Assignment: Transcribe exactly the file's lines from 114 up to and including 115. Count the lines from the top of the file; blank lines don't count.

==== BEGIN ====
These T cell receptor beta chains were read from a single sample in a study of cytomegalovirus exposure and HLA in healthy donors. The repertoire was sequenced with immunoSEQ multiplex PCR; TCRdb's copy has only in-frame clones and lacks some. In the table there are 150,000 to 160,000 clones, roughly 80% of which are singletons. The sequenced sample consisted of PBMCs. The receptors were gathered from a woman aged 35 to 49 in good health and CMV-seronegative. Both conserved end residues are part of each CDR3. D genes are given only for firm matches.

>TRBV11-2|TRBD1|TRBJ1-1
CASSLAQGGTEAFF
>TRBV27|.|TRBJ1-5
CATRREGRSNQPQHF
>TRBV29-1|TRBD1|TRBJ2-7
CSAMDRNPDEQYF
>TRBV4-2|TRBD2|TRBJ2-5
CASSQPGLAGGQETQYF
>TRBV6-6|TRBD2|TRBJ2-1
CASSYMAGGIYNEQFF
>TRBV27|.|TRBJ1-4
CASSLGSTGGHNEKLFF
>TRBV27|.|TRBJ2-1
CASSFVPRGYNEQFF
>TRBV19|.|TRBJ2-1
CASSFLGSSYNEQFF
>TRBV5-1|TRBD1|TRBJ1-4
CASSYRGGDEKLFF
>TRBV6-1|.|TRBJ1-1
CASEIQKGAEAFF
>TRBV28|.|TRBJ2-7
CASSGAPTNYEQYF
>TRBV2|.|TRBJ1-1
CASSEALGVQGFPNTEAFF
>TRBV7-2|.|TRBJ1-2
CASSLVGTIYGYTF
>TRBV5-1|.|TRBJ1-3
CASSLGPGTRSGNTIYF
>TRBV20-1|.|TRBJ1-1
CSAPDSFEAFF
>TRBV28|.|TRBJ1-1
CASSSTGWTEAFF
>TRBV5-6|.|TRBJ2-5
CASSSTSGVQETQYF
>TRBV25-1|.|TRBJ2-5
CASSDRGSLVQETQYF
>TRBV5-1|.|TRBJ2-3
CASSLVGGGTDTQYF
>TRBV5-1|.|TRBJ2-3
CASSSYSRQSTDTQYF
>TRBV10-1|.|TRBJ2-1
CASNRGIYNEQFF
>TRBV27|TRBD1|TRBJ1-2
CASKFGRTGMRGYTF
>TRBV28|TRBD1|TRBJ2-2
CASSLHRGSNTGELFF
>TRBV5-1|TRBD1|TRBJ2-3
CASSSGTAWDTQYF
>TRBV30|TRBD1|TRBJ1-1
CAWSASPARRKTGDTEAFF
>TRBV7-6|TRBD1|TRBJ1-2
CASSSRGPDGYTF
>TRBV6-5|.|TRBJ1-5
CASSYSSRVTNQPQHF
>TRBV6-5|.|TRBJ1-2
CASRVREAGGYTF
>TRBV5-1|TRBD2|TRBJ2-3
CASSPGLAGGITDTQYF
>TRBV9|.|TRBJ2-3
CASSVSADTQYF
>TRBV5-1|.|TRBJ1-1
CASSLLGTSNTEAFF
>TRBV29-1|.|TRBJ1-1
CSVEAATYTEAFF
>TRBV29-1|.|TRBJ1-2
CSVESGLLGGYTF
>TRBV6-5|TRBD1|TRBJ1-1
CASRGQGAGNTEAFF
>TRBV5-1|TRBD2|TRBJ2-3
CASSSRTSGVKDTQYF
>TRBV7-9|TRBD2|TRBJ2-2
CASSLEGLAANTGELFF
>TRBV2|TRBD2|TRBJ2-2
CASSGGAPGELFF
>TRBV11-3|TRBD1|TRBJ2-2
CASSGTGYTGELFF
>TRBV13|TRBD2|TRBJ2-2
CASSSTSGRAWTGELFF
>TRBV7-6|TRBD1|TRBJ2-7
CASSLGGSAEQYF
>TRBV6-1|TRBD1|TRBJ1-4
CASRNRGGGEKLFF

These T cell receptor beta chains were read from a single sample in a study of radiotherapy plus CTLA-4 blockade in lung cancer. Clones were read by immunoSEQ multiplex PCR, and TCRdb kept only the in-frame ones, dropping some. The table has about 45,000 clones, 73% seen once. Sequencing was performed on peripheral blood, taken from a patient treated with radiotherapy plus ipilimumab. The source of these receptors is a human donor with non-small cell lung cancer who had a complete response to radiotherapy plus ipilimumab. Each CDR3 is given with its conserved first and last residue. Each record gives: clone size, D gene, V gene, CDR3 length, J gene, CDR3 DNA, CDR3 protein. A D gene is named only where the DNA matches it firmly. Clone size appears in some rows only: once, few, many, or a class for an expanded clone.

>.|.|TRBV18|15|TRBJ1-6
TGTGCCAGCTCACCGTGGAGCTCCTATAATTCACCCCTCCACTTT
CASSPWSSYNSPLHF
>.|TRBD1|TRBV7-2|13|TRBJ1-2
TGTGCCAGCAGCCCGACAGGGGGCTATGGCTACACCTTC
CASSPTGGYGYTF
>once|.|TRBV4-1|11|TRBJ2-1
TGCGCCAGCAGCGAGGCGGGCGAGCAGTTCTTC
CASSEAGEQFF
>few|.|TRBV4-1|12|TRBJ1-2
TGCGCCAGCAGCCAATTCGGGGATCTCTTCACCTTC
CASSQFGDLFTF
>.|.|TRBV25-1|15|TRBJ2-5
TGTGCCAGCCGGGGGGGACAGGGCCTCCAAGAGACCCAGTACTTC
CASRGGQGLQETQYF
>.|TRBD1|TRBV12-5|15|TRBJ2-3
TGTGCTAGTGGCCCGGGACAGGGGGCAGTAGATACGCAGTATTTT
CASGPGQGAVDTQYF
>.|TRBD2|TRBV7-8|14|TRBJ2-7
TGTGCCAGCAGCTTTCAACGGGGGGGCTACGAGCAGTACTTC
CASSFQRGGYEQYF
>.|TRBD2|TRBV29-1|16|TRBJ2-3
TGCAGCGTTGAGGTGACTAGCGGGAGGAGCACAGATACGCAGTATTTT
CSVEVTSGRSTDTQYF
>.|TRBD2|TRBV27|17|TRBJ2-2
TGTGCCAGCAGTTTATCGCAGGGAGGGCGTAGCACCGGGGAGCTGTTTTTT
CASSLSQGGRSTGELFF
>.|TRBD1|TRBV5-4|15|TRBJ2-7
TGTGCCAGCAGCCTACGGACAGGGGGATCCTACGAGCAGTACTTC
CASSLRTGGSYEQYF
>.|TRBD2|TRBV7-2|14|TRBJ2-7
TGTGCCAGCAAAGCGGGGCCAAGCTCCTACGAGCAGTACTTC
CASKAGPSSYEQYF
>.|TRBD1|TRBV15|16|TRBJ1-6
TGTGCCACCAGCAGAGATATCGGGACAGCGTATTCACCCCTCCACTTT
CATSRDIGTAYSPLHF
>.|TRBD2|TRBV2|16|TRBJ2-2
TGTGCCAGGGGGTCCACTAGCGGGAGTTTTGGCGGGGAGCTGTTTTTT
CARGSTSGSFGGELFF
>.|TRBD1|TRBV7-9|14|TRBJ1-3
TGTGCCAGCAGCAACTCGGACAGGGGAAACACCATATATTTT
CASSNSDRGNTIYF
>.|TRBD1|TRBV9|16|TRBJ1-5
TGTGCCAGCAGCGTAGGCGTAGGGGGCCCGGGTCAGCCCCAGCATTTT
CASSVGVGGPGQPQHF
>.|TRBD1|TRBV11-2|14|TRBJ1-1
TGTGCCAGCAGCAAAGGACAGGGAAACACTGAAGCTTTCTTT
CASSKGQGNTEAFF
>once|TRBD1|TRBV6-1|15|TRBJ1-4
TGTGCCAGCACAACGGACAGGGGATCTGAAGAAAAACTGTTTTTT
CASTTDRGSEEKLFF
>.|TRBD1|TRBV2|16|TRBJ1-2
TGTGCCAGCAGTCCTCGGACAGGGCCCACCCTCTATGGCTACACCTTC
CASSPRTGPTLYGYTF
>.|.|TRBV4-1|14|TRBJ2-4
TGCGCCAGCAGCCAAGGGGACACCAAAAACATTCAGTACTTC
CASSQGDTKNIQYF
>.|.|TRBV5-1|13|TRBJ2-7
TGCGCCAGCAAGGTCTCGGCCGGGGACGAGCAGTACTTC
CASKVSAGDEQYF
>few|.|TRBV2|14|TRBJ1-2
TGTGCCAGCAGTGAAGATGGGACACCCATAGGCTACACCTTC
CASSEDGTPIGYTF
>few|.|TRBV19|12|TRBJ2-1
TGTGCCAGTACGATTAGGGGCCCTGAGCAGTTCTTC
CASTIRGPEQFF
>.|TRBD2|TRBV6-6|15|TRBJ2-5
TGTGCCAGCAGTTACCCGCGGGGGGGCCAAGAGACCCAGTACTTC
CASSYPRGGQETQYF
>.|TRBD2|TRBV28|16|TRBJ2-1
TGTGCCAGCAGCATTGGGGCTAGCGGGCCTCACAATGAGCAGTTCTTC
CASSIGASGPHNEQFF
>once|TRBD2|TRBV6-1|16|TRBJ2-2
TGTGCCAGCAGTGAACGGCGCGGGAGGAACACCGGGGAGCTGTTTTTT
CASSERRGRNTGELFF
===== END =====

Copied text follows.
CASSLRTGGSYEQYF
>.|TRBD2|TRBV7-2|14|TRBJ2-7